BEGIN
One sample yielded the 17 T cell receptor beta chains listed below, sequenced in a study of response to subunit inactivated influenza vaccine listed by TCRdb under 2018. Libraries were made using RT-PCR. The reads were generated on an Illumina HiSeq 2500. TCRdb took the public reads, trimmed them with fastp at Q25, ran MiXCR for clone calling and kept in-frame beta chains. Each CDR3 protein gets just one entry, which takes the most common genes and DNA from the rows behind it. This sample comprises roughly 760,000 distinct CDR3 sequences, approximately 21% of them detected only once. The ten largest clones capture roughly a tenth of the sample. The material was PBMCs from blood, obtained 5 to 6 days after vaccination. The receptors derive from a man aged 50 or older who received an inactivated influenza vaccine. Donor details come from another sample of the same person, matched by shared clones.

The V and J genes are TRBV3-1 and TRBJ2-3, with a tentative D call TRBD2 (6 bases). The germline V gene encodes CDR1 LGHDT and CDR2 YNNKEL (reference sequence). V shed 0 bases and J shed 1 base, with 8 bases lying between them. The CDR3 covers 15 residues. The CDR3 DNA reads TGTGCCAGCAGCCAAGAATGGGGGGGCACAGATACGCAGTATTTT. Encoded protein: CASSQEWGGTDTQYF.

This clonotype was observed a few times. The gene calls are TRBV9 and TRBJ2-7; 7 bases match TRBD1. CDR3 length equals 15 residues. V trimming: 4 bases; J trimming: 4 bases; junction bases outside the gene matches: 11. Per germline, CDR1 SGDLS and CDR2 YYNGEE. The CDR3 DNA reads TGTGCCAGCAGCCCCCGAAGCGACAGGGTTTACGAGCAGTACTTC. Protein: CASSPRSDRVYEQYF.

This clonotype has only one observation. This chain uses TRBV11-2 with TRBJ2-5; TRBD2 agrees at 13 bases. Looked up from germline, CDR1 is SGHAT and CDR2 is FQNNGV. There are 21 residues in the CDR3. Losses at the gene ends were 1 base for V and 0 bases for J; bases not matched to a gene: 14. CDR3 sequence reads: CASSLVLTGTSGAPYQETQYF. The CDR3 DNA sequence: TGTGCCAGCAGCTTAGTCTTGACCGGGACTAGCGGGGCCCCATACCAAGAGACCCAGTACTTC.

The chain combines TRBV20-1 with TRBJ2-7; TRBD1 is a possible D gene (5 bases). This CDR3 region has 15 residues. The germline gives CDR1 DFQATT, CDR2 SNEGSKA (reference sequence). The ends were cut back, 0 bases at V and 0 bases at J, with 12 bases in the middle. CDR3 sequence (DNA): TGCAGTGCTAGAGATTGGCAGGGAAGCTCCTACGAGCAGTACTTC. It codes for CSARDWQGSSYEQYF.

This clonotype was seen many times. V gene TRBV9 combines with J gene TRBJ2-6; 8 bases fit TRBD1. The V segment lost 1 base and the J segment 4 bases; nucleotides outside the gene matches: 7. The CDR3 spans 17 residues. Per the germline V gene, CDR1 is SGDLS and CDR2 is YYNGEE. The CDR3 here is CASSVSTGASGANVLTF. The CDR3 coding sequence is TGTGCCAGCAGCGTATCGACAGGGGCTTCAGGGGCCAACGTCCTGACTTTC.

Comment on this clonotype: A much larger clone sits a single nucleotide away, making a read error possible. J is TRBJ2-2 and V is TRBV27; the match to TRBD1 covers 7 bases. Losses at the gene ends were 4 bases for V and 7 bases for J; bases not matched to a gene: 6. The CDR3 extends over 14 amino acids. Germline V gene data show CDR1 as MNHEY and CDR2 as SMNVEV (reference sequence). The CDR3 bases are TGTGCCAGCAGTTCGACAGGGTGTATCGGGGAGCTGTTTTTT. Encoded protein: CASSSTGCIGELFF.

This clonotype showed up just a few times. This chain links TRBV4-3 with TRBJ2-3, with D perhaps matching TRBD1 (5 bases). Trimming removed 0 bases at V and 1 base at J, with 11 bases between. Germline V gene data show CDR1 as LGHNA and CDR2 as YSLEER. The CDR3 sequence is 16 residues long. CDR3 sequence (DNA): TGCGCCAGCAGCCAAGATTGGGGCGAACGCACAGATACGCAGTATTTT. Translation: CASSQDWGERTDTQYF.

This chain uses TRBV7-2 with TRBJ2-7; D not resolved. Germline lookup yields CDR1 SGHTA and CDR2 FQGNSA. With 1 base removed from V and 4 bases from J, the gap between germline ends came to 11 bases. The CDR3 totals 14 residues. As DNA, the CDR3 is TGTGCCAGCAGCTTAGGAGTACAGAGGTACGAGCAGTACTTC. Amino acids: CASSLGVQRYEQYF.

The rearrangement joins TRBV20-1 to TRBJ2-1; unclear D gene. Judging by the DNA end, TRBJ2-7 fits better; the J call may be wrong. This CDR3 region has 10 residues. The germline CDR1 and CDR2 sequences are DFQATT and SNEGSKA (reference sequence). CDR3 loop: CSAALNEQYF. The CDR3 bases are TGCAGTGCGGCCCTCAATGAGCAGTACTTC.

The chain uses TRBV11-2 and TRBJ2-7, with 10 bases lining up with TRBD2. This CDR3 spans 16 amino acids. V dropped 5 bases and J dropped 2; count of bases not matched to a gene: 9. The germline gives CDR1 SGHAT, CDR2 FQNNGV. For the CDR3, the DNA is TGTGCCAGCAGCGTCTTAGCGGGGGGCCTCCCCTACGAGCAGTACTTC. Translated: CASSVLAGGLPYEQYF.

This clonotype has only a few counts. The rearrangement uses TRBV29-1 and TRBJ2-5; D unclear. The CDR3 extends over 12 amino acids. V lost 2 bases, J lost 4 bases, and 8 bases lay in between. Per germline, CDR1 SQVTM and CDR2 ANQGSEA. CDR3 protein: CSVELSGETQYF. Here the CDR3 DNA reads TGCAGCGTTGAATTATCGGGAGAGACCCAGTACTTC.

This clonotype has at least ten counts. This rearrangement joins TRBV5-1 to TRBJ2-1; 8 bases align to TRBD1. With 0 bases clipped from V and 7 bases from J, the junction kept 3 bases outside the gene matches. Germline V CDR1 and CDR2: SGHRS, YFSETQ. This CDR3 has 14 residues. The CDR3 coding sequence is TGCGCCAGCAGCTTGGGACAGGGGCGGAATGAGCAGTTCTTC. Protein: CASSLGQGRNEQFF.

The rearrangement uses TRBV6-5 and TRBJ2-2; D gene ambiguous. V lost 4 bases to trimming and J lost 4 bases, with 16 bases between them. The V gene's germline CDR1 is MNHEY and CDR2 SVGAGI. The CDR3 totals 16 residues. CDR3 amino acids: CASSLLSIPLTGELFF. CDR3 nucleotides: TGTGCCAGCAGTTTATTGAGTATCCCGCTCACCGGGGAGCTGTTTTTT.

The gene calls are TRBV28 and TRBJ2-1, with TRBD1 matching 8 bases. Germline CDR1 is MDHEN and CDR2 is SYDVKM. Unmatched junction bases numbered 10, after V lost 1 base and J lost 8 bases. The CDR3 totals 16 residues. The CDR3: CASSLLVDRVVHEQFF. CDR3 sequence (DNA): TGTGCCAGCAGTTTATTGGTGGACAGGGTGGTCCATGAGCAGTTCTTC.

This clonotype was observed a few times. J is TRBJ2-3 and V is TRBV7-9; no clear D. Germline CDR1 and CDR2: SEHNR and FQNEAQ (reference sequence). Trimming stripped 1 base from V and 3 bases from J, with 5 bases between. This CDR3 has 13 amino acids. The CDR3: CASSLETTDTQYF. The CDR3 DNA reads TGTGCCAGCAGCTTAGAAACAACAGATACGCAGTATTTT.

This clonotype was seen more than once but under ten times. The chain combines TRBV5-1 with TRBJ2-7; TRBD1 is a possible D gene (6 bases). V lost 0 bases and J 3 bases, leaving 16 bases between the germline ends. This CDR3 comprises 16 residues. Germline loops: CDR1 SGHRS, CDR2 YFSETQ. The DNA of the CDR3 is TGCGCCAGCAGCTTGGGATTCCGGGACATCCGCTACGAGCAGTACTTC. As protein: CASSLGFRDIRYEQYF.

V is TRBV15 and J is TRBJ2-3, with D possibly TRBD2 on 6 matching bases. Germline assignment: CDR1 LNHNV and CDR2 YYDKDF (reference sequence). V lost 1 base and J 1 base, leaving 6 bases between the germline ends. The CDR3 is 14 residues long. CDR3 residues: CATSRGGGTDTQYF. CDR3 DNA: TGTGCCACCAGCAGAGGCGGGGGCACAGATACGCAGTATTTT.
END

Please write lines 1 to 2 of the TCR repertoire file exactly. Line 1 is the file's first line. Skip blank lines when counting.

One sample yielded the 17 T cell receptor beta chains listed below, sequenced in a study of response to subunit inactivated influenza vaccine listed by TCRdb under 2018. Libraries were made using RT-PCR. The reads were generated on an Illumina HiSeq 2500. TCRdb took the public reads, trimmed them with fastp at Q25, ran MiXCR for clone calling and kept in-frame beta chains. Each CDR3 protein gets just one entry, which takes the most common genes and DNA from the rows behind it. This sample comprises roughly 760,000 distinct CDR3 sequences, approximately 21% of them detected only once. The ten largest clones capture roughly a tenth of the sample. The material was PBMCs from blood, obtained 5 to 6 days after vaccination. The receptors derive from a man aged 50 or older who received an inactivated influenza vaccine. Donor details come from another sample of the same person, matched by shared clones.

The V and J genes are TRBV3-1 and TRBJ2-3, with a tentative D call TRBD2 (6 bases). The germline V gene encodes CDR1 LGHDT and CDR2 YNNKEL (reference sequence). V shed 0 bases and J shed 1 base, with 8 bases lying between them. The CDR3 covers 15 residues. The CDR3 DNA reads TGTGCCAGCAGCCAAGAATGGGGGGGCACAGATACGCAGTATTTT. Encoded protein: CASSQEWGGTDTQYF.